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Date:      Sun, 1 Jul 2007 09:30:39 +0200
From:      "Claus Guttesen" <kometen@gmail.com>
To:        "Nguyen Tam Chinh" <unixvn@gmail.com>
Cc:        freebsd-stable@freebsd.org, FreeBSD-Questions <freebsd-questions@freebsd.org>
Subject:   Re: UFS2 optimization for many small files
Message-ID:  <b41c75520707010030u25497199p1ce6b91bd1f5287c@mail.gmail.com>
In-Reply-To: <64b284310706270311j2a6af2f6i6766b483a4b66a5c@mail.gmail.com>
References:  <64b284310706270311j2a6af2f6i6766b483a4b66a5c@mail.gmail.com>

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> We're going to build a server with some 1Tb of over 500 million small
> files with size from 0,5k to 4k.  I'm wonder if the ufs2 can handle
> this kind of system well. From newfs(8) the min block size is 4k. This
> is not optimal in our case, a 1k or 0,5k block is more effective IMHO.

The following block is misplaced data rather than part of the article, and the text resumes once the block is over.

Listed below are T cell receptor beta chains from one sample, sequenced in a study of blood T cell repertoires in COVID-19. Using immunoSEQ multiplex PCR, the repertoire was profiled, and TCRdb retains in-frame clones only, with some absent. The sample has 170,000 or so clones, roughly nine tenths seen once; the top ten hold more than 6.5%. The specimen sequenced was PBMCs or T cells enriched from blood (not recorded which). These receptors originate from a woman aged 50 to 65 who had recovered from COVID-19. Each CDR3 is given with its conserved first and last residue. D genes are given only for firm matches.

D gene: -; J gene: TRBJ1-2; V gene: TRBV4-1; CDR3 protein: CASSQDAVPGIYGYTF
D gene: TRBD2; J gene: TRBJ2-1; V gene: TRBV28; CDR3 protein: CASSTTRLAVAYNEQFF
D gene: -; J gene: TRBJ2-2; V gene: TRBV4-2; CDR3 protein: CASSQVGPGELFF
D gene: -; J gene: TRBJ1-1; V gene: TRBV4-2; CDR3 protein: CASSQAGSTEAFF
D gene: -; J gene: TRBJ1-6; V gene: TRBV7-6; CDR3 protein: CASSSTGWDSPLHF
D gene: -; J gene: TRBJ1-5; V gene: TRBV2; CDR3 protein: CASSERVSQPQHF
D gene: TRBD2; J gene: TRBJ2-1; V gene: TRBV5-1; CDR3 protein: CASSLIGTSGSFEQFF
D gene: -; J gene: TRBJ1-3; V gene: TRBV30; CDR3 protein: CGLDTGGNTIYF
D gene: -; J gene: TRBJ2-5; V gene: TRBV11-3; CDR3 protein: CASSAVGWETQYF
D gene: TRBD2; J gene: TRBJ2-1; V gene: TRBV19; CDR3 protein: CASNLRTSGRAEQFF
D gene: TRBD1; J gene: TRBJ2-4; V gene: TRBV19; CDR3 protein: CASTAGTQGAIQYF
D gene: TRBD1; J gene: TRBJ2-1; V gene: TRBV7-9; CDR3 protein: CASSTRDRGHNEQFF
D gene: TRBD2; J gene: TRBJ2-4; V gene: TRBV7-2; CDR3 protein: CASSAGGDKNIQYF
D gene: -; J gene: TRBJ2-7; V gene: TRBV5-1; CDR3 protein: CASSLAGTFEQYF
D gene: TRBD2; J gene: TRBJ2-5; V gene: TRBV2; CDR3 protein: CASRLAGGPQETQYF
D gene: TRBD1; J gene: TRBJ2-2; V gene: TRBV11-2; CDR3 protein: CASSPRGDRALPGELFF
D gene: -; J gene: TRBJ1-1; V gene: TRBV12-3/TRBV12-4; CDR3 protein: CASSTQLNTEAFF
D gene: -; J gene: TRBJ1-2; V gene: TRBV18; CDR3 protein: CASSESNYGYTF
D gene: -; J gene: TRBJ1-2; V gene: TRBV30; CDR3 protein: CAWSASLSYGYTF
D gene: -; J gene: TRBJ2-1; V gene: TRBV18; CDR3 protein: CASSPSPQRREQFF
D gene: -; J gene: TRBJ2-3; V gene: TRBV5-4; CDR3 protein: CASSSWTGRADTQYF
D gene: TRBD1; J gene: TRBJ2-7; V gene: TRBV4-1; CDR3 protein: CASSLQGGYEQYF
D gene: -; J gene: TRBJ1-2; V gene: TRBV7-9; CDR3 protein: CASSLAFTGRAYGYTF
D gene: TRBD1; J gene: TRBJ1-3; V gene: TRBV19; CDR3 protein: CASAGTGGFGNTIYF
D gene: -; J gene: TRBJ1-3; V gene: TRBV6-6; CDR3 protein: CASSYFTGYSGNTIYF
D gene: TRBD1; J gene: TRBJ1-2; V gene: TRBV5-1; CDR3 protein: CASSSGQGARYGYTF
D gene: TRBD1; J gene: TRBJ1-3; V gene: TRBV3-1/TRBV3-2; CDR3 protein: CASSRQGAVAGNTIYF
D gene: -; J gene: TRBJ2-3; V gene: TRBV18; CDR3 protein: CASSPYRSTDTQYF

> I'd be happy if anyone can suggest what does fragment (block/8) in the
> ufs2 mean and how this parameter works. I know It's better to read the
> full ufs2 specification, but hope that someone here can give a hint.
> Please advice with optimizations or tricks.
> Thank you very much.

Try zfs on amd64 unless your app doesn't work well with zfs or your
organization doesn't allow current. Current is remarkably stable
taking into account zfs is fairly new and ported from solaris and
running on current. I'm using it on a 8.2 TB nexsan storage and no
crashes during testing and a limited time in production.

Some years ago I used FreeBSD (5.2) as nfs-server (using ufs2) on
approx. 15 partitions ranging from 400 GB to 2 TB in size.  If the
server for some reason had crashed the webservers were unable to
access the nfs-mounted partitions during the period the server did a
snapshot of a partition, in order to perform a background-fsck and
thus our website was down. So ufs2 does not scale well.

-- 
regards
Claus

When lenity and cruelty play for a kingdom,
the gentlest gamester is the soonest winner.

Shakespeare



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